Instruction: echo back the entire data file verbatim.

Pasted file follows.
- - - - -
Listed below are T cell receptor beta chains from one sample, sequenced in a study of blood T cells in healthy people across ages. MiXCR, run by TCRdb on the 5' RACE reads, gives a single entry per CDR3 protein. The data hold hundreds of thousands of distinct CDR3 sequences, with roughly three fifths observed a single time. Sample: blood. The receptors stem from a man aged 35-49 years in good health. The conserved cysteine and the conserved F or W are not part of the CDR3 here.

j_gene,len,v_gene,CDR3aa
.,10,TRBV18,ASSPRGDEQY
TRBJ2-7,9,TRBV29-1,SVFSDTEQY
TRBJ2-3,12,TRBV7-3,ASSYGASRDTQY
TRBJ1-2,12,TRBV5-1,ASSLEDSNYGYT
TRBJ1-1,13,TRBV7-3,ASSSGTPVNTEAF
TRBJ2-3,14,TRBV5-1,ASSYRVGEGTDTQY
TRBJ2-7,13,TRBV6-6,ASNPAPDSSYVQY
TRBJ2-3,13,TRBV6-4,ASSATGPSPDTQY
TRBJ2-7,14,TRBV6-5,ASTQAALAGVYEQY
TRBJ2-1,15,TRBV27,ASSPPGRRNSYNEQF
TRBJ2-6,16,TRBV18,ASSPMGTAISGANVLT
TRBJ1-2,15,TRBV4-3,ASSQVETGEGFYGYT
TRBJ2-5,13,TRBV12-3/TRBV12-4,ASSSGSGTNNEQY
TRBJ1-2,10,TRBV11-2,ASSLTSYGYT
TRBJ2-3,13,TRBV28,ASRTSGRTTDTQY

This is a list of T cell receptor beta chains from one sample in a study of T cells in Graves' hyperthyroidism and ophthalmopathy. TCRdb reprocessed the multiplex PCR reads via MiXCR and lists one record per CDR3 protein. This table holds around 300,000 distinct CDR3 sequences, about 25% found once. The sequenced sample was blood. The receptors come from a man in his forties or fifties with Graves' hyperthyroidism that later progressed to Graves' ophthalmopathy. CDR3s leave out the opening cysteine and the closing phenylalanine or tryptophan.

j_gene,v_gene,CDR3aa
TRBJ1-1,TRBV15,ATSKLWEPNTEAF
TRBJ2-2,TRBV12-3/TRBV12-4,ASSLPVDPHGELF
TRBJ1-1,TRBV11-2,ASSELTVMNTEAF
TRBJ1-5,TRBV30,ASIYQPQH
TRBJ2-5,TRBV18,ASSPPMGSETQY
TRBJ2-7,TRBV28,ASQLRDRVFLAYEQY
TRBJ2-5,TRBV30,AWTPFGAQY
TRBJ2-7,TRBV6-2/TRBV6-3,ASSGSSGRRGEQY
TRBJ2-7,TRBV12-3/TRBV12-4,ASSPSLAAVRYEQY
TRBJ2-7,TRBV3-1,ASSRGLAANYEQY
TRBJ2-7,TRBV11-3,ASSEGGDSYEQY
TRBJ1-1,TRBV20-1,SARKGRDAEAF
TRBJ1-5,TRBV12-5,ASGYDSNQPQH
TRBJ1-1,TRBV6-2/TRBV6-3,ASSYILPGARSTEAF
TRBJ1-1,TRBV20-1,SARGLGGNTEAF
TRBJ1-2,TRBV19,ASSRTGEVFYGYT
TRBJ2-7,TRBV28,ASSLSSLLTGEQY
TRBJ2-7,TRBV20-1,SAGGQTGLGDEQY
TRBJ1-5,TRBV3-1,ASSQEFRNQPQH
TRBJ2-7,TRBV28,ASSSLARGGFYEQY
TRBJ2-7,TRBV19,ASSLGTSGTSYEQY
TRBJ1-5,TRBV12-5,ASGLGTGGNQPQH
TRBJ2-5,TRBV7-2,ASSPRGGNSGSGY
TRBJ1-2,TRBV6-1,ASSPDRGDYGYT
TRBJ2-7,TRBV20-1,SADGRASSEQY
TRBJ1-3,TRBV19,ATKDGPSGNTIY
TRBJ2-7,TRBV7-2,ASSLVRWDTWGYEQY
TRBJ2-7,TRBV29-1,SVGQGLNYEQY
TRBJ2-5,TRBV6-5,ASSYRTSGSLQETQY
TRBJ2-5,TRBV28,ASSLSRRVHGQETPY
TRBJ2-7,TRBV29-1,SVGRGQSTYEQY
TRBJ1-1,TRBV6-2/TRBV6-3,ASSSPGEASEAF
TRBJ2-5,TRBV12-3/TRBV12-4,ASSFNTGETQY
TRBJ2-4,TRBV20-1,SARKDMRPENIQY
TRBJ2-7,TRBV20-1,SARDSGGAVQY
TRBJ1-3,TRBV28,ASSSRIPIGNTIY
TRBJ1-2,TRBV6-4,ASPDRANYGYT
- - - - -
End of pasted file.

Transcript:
Listed below are T cell receptor beta chains from one sample, sequenced in a study of blood T cells in healthy people across ages. MiXCR, run by TCRdb on the 5' RACE reads, gives a single entry per CDR3 protein. The data hold hundreds of thousands of distinct CDR3 sequences, with roughly three fifths observed a single time. Sample: blood. The receptors stem from a man aged 35-49 years in good health. The conserved cysteine and the conserved F or W are not part of the CDR3 here.

j_gene,len,v_gene,CDR3aa
.,10,TRBV18,ASSPRGDEQY
TRBJ2-7,9,TRBV29-1,SVFSDTEQY
TRBJ2-3,12,TRBV7-3,ASSYGASRDTQY
TRBJ1-2,12,TRBV5-1,ASSLEDSNYGYT
TRBJ1-1,13,TRBV7-3,ASSSGTPVNTEAF
TRBJ2-3,14,TRBV5-1,ASSYRVGEGTDTQY
TRBJ2-7,13,TRBV6-6,ASNPAPDSSYVQY
TRBJ2-3,13,TRBV6-4,ASSATGPSPDTQY
TRBJ2-7,14,TRBV6-5,ASTQAALAGVYEQY
TRBJ2-1,15,TRBV27,ASSPPGRRNSYNEQF
TRBJ2-6,16,TRBV18,ASSPMGTAISGANVLT
TRBJ1-2,15,TRBV4-3,ASSQVETGEGFYGYT
TRBJ2-5,13,TRBV12-3/TRBV12-4,ASSSGSGTNNEQY
TRBJ1-2,10,TRBV11-2,ASSLTSYGYT
TRBJ2-3,13,TRBV28,ASRTSGRTTDTQY

This is a list of T cell receptor beta chains from one sample in a study of T cells in Graves' hyperthyroidism and ophthalmopathy. TCRdb reprocessed the multiplex PCR reads via MiXCR and lists one record per CDR3 protein. This table holds around 300,000 distinct CDR3 sequences, about 25% found once. The sequenced sample was blood. The receptors come from a man in his forties or fifties with Graves' hyperthyroidism that later progressed to Graves' ophthalmopathy. CDR3s leave out the opening cysteine and the closing phenylalanine or tryptophan.

j_gene,v_gene,CDR3aa
TRBJ1-1,TRBV15,ATSKLWEPNTEAF
TRBJ2-2,TRBV12-3/TRBV12-4,ASSLPVDPHGELF
TRBJ1-1,TRBV11-2,ASSELTVMNTEAF
TRBJ1-5,TRBV30,ASIYQPQH
TRBJ2-5,TRBV18,ASSPPMGSETQY
TRBJ2-7,TRBV28,ASQLRDRVFLAYEQY
TRBJ2-5,TRBV30,AWTPFGAQY
TRBJ2-7,TRBV6-2/TRBV6-3,ASSGSSGRRGEQY
TRBJ2-7,TRBV12-3/TRBV12-4,ASSPSLAAVRYEQY
TRBJ2-7,TRBV3-1,ASSRGLAANYEQY
TRBJ2-7,TRBV11-3,ASSEGGDSYEQY
TRBJ1-1,TRBV20-1,SARKGRDAEAF
TRBJ1-5,TRBV12-5,ASGYDSNQPQH
TRBJ1-1,TRBV6-2/TRBV6-3,ASSYILPGARSTEAF
TRBJ1-1,TRBV20-1,SARGLGGNTEAF
TRBJ1-2,TRBV19,ASSRTGEVFYGYT
TRBJ2-7,TRBV28,ASSLSSLLTGEQY
TRBJ2-7,TRBV20-1,SAGGQTGLGDEQY
TRBJ1-5,TRBV3-1,ASSQEFRNQPQH
TRBJ2-7,TRBV28,ASSSLARGGFYEQY
TRBJ2-7,TRBV19,ASSLGTSGTSYEQY
TRBJ1-5,TRBV12-5,ASGLGTGGNQPQH
TRBJ2-5,TRBV7-2,ASSPRGGNSGSGY
TRBJ1-2,TRBV6-1,ASSPDRGDYGYT
TRBJ2-7,TRBV20-1,SADGRASSEQY
TRBJ1-3,TRBV19,ATKDGPSGNTIY
TRBJ2-7,TRBV7-2,ASSLVRWDTWGYEQY
TRBJ2-7,TRBV29-1,SVGQGLNYEQY
TRBJ2-5,TRBV6-5,ASSYRTSGSLQETQY
TRBJ2-5,TRBV28,ASSLSRRVHGQETPY
TRBJ2-7,TRBV29-1,SVGRGQSTYEQY
TRBJ1-1,TRBV6-2/TRBV6-3,ASSSPGEASEAF
TRBJ2-5,TRBV12-3/TRBV12-4,ASSFNTGETQY
TRBJ2-4,TRBV20-1,SARKDMRPENIQY
TRBJ2-7,TRBV20-1,SARDSGGAVQY
TRBJ1-3,TRBV28,ASSSRIPIGNTIY
TRBJ1-2,TRBV6-4,ASPDRANYGYT